In the Wake of Mass Shootings, We Need Prevention & Policy — Not Thoughts & Prayers

*This article reflects the views of the author and not Her Campus as a whole*


In the six years since Sandy Hook, there have been 239 school shootings nationwide.  Gun Violence Archive, a nonprofit, tracks these attacks and reported a total of 438 victims since the Sandy Hook massacre.  However, we all know that number is not inclusive of the families, friends and acquaintances traumatized by these assaults.  Classmates are dying, children are crying and gun lobbyists are buying our Congress.  Has society become desensitized by school shootings because they are so frequent?  Why do they occur and why at such high rates? This article will attempt to explain, not justify, why school shootings are increasing.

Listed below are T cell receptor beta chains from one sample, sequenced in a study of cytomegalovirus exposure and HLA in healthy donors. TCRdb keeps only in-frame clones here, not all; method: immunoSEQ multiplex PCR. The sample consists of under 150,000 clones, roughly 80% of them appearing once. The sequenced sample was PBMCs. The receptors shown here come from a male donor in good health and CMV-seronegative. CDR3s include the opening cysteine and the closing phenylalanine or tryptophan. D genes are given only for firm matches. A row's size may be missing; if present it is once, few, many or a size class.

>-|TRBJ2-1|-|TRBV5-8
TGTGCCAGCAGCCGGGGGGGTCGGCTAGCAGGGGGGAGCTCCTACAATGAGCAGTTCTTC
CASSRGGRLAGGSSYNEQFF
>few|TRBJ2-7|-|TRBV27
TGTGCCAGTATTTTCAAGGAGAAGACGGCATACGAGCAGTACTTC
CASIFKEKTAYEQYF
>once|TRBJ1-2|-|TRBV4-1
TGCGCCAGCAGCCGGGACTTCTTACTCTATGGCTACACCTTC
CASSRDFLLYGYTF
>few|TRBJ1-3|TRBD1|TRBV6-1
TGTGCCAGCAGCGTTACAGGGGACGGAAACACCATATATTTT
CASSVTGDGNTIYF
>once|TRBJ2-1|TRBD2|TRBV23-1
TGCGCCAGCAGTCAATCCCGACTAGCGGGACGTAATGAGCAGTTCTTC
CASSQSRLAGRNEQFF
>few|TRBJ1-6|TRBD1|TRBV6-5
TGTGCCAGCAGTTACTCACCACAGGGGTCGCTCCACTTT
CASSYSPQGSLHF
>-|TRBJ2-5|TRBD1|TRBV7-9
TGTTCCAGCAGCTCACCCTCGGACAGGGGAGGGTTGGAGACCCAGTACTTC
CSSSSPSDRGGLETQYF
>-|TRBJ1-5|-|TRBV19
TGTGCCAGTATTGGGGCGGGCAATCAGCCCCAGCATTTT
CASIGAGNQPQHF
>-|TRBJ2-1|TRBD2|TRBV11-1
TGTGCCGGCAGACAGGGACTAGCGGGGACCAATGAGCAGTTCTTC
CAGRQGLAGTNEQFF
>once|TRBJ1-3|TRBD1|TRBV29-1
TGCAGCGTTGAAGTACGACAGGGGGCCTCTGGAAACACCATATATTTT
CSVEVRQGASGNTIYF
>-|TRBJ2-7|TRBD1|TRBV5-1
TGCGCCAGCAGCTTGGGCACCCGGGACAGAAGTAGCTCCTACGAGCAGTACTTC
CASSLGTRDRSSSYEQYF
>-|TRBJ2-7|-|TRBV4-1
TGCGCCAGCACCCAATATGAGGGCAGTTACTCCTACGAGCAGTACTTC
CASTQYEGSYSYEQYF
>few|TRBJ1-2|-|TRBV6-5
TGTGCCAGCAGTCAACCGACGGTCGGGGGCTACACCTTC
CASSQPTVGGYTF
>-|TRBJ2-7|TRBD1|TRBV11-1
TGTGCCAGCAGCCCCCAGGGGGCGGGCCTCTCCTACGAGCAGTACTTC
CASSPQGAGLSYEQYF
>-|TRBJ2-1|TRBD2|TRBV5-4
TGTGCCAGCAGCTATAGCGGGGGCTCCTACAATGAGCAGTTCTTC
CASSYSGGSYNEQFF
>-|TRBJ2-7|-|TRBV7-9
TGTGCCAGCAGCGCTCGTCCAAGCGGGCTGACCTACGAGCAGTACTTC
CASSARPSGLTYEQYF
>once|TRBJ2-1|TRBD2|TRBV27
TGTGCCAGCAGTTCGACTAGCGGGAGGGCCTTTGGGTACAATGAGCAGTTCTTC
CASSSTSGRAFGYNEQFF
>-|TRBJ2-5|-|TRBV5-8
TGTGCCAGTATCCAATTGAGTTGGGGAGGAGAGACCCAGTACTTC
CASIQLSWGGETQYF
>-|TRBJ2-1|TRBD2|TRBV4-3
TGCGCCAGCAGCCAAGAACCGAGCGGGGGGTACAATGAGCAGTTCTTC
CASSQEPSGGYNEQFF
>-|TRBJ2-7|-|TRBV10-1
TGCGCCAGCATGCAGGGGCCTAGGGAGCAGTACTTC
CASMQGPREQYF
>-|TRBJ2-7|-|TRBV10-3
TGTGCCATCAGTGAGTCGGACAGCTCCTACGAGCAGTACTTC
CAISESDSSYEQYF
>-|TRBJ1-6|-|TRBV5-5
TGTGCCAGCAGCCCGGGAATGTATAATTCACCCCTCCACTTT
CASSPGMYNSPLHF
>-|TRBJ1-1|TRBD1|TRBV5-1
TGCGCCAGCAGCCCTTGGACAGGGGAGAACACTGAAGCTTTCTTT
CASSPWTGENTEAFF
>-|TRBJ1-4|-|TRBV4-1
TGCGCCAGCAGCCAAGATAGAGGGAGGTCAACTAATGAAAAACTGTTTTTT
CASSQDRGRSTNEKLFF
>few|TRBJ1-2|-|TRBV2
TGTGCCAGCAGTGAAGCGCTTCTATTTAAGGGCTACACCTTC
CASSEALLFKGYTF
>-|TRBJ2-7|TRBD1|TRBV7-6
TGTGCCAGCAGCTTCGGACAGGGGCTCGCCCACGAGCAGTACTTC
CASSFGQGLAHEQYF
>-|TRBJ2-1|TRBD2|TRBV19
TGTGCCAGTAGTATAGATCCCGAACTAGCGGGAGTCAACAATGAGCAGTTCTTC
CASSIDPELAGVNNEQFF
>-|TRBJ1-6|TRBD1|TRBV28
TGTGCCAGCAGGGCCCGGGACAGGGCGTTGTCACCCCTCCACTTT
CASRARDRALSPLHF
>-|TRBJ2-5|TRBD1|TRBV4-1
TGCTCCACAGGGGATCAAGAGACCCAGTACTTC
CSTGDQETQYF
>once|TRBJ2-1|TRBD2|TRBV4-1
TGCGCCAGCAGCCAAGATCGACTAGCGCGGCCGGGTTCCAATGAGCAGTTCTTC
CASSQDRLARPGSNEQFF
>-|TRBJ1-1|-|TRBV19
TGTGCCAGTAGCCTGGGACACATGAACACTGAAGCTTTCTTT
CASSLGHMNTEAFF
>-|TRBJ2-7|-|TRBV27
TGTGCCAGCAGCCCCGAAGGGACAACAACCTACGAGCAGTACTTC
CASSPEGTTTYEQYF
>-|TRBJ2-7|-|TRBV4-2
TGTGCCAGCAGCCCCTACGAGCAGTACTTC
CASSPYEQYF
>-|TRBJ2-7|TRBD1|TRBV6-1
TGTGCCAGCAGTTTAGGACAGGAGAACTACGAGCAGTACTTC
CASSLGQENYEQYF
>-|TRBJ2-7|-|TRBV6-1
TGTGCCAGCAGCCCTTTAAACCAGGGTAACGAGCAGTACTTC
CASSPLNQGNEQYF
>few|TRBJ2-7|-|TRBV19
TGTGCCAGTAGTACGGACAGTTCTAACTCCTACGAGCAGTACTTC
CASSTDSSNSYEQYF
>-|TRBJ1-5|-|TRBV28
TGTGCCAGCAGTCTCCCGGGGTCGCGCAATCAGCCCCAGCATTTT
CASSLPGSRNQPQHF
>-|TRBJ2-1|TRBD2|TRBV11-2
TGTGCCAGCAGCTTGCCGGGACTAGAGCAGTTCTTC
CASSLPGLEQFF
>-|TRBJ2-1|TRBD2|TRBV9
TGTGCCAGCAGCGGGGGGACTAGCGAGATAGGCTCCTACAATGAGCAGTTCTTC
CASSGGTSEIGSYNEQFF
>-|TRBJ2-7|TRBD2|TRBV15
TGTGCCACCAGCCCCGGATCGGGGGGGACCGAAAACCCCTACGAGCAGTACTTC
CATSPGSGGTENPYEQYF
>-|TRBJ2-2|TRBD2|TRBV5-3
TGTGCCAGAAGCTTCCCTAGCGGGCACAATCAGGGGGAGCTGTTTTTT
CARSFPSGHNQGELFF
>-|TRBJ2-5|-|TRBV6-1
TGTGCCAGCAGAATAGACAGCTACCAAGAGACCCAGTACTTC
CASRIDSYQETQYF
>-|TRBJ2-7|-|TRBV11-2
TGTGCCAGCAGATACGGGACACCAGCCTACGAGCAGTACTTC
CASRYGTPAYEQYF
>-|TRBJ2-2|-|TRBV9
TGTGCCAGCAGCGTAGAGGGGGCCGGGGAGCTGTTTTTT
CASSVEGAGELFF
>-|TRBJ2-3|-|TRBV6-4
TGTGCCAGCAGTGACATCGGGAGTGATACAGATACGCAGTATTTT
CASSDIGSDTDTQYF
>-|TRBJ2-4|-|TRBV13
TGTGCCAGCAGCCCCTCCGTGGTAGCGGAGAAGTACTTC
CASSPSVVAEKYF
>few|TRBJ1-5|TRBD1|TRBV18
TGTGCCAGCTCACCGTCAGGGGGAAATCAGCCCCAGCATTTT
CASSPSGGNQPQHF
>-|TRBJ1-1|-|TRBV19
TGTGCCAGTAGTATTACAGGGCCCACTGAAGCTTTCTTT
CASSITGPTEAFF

The greatest and most obvious of these reasons is social influence.  A study conducted by two PhD scientists at Ohio State University, found that teenagers were 48 percent more likely to have been in a serious fight, 140 percent more likely to have pulled a weapon and 183 percent more likely to have hurt someone if they knew someone who had done the same.  The influence of one violent person can spread through up to four degrees of separation.  Simply put, teenagers are more likely to demonstrate contagious violent behavior because of the influence of their peers.  High schoolers are learning how to navigate a crammed social environment wreaking of peer pressure, bullying and trends.  It is easy to become a follower in a space where individuality is not readily accepted, so becoming a follower or different version of yourself, is common among adolescents.  Teenagers consistently change and may engage in bad choices, if they seem appealing.  Confusion in decision making stems from the incomplete development of the prefrontal cortex, which does not fully develop until age 25.  Changes in plasticity render the system highly vulnerable to the effects of outside stress.  During development, adolescents are vulnerable to these stressors, which explains why they may behave differently, make controversial choices and can be more easily influenced by others.